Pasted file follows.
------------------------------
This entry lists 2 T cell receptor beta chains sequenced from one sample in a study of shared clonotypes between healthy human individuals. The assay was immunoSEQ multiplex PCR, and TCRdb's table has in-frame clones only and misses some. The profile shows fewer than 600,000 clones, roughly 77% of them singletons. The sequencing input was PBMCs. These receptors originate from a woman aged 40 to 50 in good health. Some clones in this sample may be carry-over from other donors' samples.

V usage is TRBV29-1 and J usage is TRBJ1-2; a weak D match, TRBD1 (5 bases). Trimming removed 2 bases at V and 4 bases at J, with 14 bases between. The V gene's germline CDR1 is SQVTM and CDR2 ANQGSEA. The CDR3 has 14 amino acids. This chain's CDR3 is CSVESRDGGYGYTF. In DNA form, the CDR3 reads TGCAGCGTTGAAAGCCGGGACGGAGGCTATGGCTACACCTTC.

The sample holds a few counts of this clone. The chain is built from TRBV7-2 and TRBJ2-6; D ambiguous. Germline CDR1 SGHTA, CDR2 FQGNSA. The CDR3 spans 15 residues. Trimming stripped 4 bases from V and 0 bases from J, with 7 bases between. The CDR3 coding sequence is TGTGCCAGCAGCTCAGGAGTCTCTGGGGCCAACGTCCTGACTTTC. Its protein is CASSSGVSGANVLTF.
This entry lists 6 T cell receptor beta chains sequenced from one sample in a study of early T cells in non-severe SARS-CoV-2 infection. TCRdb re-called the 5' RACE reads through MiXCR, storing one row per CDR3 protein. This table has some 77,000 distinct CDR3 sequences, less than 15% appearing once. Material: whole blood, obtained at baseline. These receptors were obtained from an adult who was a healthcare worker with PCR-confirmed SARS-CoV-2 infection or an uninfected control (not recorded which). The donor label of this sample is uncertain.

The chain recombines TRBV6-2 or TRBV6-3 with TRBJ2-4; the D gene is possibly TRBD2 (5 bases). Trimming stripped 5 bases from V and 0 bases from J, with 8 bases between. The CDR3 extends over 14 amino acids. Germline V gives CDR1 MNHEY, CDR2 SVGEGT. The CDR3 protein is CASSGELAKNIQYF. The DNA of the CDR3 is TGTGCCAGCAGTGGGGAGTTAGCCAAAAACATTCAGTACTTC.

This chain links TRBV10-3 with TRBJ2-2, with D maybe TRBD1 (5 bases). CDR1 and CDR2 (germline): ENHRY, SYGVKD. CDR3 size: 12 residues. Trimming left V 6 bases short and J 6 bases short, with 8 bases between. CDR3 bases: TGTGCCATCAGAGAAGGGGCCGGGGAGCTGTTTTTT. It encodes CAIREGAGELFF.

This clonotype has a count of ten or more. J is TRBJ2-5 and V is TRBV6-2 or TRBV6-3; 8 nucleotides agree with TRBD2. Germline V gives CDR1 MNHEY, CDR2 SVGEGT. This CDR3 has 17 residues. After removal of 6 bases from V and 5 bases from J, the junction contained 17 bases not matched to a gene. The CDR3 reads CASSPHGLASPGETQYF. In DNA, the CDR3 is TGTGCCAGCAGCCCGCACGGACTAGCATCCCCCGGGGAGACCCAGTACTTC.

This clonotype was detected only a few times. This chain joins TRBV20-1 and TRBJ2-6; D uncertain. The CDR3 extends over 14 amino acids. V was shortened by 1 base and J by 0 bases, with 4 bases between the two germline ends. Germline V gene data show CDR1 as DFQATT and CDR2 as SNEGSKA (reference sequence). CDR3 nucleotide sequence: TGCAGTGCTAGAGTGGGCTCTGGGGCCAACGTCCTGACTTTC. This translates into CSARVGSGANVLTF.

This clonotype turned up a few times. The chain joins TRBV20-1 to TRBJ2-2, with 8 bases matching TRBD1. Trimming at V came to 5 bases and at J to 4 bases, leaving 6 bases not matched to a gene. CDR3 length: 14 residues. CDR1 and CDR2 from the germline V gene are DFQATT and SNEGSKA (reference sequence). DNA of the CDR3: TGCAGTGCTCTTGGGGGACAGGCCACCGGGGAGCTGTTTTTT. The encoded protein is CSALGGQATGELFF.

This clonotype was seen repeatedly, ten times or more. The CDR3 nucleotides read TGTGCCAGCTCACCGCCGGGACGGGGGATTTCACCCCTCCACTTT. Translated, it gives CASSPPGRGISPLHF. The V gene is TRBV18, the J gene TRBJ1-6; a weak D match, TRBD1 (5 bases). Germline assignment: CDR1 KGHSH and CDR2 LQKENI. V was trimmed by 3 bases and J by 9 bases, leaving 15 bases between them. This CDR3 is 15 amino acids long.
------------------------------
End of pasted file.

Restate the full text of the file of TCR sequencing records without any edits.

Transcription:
This entry lists 2 T cell receptor beta chains sequenced from one sample in a study of shared clonotypes between healthy human individuals. The assay was immunoSEQ multiplex PCR, and TCRdb's table has in-frame clones only and misses some. The profile shows fewer than 600,000 clones, roughly 77% of them singletons. The sequencing input was PBMCs. These receptors originate from a woman aged 40 to 50 in good health. Some clones in this sample may be carry-over from other donors' samples.

V usage is TRBV29-1 and J usage is TRBJ1-2; a weak D match, TRBD1 (5 bases). Trimming removed 2 bases at V and 4 bases at J, with 14 bases between. The V gene's germline CDR1 is SQVTM and CDR2 ANQGSEA. The CDR3 has 14 amino acids. This chain's CDR3 is CSVESRDGGYGYTF. In DNA form, the CDR3 reads TGCAGCGTTGAAAGCCGGGACGGAGGCTATGGCTACACCTTC.

The sample holds a few counts of this clone. The chain is built from TRBV7-2 and TRBJ2-6; D ambiguous. Germline CDR1 SGHTA, CDR2 FQGNSA. The CDR3 spans 15 residues. Trimming stripped 4 bases from V and 0 bases from J, with 7 bases between. The CDR3 coding sequence is TGTGCCAGCAGCTCAGGAGTCTCTGGGGCCAACGTCCTGACTTTC. Its protein is CASSSGVSGANVLTF.
This entry lists 6 T cell receptor beta chains sequenced from one sample in a study of early T cells in non-severe SARS-CoV-2 infection. TCRdb re-called the 5' RACE reads through MiXCR, storing one row per CDR3 protein. This table has some 77,000 distinct CDR3 sequences, less than 15% appearing once. Material: whole blood, obtained at baseline. These receptors were obtained from an adult who was a healthcare worker with PCR-confirmed SARS-CoV-2 infection or an uninfected control (not recorded which). The donor label of this sample is uncertain.

The chain recombines TRBV6-2 or TRBV6-3 with TRBJ2-4; the D gene is possibly TRBD2 (5 bases). Trimming stripped 5 bases from V and 0 bases from J, with 8 bases between. The CDR3 extends over 14 amino acids. Germline V gives CDR1 MNHEY, CDR2 SVGEGT. The CDR3 protein is CASSGELAKNIQYF. The DNA of the CDR3 is TGTGCCAGCAGTGGGGAGTTAGCCAAAAACATTCAGTACTTC.

This chain links TRBV10-3 with TRBJ2-2, with D maybe TRBD1 (5 bases). CDR1 and CDR2 (germline): ENHRY, SYGVKD. CDR3 size: 12 residues. Trimming left V 6 bases short and J 6 bases short, with 8 bases between. CDR3 bases: TGTGCCATCAGAGAAGGGGCCGGGGAGCTGTTTTTT. It encodes CAIREGAGELFF.

This clonotype has a count of ten or more. J is TRBJ2-5 and V is TRBV6-2 or TRBV6-3; 8 nucleotides agree with TRBD2. Germline V gives CDR1 MNHEY, CDR2 SVGEGT. This CDR3 has 17 residues. After removal of 6 bases from V and 5 bases from J, the junction contained 17 bases not matched to a gene. The CDR3 reads CASSPHGLASPGETQYF. In DNA, the CDR3 is TGTGCCAGCAGCCCGCACGGACTAGCATCCCCCGGGGAGACCCAGTACTTC.

This clonotype was detected only a few times. This chain joins TRBV20-1 and TRBJ2-6; D uncertain. The CDR3 extends over 14 amino acids. V was shortened by 1 base and J by 0 bases, with 4 bases between the two germline ends. Germline V gene data show CDR1 as DFQATT and CDR2 as SNEGSKA (reference sequence). CDR3 nucleotide sequence: TGCAGTGCTAGAGTGGGCTCTGGGGCCAACGTCCTGACTTTC. This translates into CSARVGSGANVLTF.

This clonotype turned up a few times. The chain joins TRBV20-1 to TRBJ2-2, with 8 bases matching TRBD1. Trimming at V came to 5 bases and at J to 4 bases, leaving 6 bases not matched to a gene. CDR3 length: 14 residues. CDR1 and CDR2 from the germline V gene are DFQATT and SNEGSKA (reference sequence). DNA of the CDR3: TGCAGTGCTCTTGGGGGACAGGCCACCGGGGAGCTGTTTTTT. The encoded protein is CSALGGQATGELFF.

This clonotype was seen repeatedly, ten times or more. The CDR3 nucleotides read TGTGCCAGCTCACCGCCGGGACGGGGGATTTCACCCCTCCACTTT. Translated, it gives CASSPPGRGISPLHF. The V gene is TRBV18, the J gene TRBJ1-6; a weak D match, TRBD1 (5 bases). Germline assignment: CDR1 KGHSH and CDR2 LQKENI. V was trimmed by 3 bases and J by 9 bases, leaving 15 bases between them. This CDR3 is 15 amino acids long.